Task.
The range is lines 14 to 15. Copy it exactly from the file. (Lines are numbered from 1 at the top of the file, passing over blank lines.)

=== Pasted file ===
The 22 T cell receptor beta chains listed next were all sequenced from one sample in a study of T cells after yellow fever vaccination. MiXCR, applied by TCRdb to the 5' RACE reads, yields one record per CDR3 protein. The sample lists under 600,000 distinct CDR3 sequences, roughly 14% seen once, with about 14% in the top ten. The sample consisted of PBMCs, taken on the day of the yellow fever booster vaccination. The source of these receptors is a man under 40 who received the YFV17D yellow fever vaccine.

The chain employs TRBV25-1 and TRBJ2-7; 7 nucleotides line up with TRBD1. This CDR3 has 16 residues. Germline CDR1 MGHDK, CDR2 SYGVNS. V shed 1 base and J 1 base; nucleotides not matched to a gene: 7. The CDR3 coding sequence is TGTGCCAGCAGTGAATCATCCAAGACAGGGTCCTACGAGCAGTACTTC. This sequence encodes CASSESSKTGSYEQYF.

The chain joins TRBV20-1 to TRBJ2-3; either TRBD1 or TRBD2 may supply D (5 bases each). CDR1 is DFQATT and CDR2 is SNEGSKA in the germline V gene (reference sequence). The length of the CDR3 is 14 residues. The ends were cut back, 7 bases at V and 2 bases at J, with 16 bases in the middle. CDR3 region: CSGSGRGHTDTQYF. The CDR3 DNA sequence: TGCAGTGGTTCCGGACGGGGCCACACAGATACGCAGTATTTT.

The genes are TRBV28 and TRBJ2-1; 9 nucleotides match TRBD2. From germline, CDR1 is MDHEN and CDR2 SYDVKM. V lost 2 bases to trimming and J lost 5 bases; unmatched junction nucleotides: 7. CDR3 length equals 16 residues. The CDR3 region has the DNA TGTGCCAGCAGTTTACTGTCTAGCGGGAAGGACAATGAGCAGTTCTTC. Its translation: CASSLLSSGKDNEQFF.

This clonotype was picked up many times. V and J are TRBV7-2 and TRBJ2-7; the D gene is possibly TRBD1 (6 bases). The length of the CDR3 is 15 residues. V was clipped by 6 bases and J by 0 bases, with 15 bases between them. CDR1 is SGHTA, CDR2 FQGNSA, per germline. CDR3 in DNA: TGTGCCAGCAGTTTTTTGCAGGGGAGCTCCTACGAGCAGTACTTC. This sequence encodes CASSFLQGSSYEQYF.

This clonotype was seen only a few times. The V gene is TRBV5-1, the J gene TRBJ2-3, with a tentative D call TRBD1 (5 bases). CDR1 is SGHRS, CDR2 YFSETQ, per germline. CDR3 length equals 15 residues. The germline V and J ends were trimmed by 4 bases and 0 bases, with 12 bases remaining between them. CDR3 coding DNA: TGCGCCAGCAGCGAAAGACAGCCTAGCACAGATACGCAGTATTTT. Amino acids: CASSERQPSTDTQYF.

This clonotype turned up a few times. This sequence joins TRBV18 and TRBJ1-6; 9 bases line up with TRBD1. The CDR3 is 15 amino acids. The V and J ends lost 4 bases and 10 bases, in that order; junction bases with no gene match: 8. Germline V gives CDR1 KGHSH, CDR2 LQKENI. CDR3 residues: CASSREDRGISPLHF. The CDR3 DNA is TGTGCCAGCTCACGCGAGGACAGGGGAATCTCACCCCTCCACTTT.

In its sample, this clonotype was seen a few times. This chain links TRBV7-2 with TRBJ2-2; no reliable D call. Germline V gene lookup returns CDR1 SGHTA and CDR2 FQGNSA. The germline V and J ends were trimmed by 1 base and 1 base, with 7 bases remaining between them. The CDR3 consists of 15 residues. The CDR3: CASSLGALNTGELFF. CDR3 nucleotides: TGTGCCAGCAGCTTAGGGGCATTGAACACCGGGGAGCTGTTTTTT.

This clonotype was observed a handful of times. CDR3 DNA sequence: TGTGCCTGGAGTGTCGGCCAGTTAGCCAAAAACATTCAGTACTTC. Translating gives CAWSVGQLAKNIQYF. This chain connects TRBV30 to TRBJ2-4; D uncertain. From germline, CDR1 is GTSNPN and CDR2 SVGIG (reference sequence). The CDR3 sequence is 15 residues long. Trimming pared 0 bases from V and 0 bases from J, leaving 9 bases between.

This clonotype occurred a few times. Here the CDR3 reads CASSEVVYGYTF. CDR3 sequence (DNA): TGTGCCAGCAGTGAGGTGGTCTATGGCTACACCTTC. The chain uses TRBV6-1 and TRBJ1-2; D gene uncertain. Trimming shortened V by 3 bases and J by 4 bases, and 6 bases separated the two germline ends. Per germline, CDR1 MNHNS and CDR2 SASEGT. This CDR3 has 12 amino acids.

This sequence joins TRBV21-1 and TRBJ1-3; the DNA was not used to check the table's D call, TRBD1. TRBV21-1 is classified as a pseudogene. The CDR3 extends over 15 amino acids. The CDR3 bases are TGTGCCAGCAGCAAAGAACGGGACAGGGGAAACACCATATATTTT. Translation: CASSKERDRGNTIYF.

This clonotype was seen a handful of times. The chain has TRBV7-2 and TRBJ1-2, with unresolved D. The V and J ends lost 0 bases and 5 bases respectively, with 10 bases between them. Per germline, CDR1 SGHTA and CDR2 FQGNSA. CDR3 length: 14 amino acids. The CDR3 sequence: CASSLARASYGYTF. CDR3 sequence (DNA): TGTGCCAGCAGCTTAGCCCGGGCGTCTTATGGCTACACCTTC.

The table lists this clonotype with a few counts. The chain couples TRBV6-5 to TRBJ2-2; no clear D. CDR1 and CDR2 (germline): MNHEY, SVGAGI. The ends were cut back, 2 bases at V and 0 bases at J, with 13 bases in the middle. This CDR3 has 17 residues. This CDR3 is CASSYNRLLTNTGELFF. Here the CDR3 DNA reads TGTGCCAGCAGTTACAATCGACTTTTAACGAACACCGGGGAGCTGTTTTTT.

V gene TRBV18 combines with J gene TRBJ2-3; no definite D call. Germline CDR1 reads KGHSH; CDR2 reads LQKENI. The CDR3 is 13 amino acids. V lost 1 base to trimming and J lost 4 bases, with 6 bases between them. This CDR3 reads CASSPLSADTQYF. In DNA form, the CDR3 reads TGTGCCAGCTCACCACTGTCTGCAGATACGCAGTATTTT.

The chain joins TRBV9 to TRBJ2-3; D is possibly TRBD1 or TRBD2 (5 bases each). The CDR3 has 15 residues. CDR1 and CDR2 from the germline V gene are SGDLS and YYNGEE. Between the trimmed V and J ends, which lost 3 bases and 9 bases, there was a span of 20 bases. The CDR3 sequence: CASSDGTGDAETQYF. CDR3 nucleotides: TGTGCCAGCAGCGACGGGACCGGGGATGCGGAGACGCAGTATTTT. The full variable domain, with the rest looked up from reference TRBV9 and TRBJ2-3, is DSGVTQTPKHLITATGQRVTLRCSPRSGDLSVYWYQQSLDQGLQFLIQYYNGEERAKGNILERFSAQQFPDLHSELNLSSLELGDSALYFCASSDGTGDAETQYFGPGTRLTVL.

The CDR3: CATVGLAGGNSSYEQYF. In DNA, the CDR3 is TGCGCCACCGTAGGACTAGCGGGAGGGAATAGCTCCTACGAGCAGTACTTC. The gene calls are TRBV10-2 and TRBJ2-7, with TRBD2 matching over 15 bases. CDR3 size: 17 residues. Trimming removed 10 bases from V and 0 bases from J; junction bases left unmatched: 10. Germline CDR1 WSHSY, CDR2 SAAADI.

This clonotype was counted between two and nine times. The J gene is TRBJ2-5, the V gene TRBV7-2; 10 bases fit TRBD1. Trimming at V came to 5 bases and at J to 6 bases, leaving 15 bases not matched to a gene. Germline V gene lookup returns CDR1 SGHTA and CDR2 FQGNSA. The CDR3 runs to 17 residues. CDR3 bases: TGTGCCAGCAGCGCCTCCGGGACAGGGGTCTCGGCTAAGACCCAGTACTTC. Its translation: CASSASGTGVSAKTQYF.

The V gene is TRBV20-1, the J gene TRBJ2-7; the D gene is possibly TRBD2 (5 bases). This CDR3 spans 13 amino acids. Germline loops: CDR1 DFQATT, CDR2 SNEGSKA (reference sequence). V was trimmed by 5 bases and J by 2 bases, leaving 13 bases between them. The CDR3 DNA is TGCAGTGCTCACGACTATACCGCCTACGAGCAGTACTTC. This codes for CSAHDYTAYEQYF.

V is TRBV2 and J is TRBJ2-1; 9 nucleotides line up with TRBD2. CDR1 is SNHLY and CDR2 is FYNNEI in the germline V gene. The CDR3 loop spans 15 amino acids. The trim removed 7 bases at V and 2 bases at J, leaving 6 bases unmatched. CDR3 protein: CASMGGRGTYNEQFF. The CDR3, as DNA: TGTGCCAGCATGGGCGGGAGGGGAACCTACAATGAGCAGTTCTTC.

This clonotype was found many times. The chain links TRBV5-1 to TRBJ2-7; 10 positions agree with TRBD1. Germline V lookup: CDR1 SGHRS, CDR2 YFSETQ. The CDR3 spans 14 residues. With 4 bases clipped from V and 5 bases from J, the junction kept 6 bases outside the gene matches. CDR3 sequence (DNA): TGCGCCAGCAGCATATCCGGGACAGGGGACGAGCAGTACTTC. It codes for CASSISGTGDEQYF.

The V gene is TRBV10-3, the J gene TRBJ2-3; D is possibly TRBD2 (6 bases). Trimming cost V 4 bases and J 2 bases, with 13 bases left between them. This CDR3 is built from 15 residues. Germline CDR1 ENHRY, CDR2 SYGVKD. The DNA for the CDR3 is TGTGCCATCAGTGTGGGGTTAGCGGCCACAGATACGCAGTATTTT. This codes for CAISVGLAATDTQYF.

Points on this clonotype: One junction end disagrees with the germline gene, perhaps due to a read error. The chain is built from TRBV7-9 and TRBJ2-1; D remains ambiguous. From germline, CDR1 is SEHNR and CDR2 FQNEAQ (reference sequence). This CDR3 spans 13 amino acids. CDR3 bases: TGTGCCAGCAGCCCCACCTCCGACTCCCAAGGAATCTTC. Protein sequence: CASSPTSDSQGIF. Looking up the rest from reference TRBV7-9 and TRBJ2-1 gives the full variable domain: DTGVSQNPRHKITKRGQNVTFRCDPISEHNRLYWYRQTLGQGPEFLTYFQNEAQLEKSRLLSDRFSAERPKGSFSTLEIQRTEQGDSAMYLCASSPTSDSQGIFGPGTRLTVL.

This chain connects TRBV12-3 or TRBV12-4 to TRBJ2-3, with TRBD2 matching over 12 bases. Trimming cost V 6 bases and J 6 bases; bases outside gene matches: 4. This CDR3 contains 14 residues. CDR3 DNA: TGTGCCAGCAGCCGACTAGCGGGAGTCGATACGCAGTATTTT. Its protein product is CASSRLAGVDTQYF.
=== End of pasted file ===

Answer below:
V gene TRBV18 combines with J gene TRBJ2-3; no definite D call. Germline CDR1 reads KGHSH; CDR2 reads LQKENI. The CDR3 is 13 amino acids. V lost 1 base to trimming and J lost 4 bases, with 6 bases between them. This CDR3 reads CASSPLSADTQYF. In DNA form, the CDR3 reads TGTGCCAGCTCACCACTGTCTGCAGATACGCAGTATTTT.

The chain joins TRBV9 to TRBJ2-3; D is possibly TRBD1 or TRBD2 (5 bases each). The CDR3 has 15 residues. CDR1 and CDR2 from the germline V gene are SGDLS and YYNGEE. Between the trimmed V and J ends, which lost 3 bases and 9 bases, there was a span of 20 bases. The CDR3 sequence: CASSDGTGDAETQYF. CDR3 nucleotides: TGTGCCAGCAGCGACGGGACCGGGGATGCGGAGACGCAGTATTTT. The full variable domain, with the rest looked up from reference TRBV9 and TRBJ2-3, is DSGVTQTPKHLITATGQRVTLRCSPRSGDLSVYWYQQSLDQGLQFLIQYYNGEERAKGNILERFSAQQFPDLHSELNLSSLELGDSALYFCASSDGTGDAETQYFGPGTRLTVL.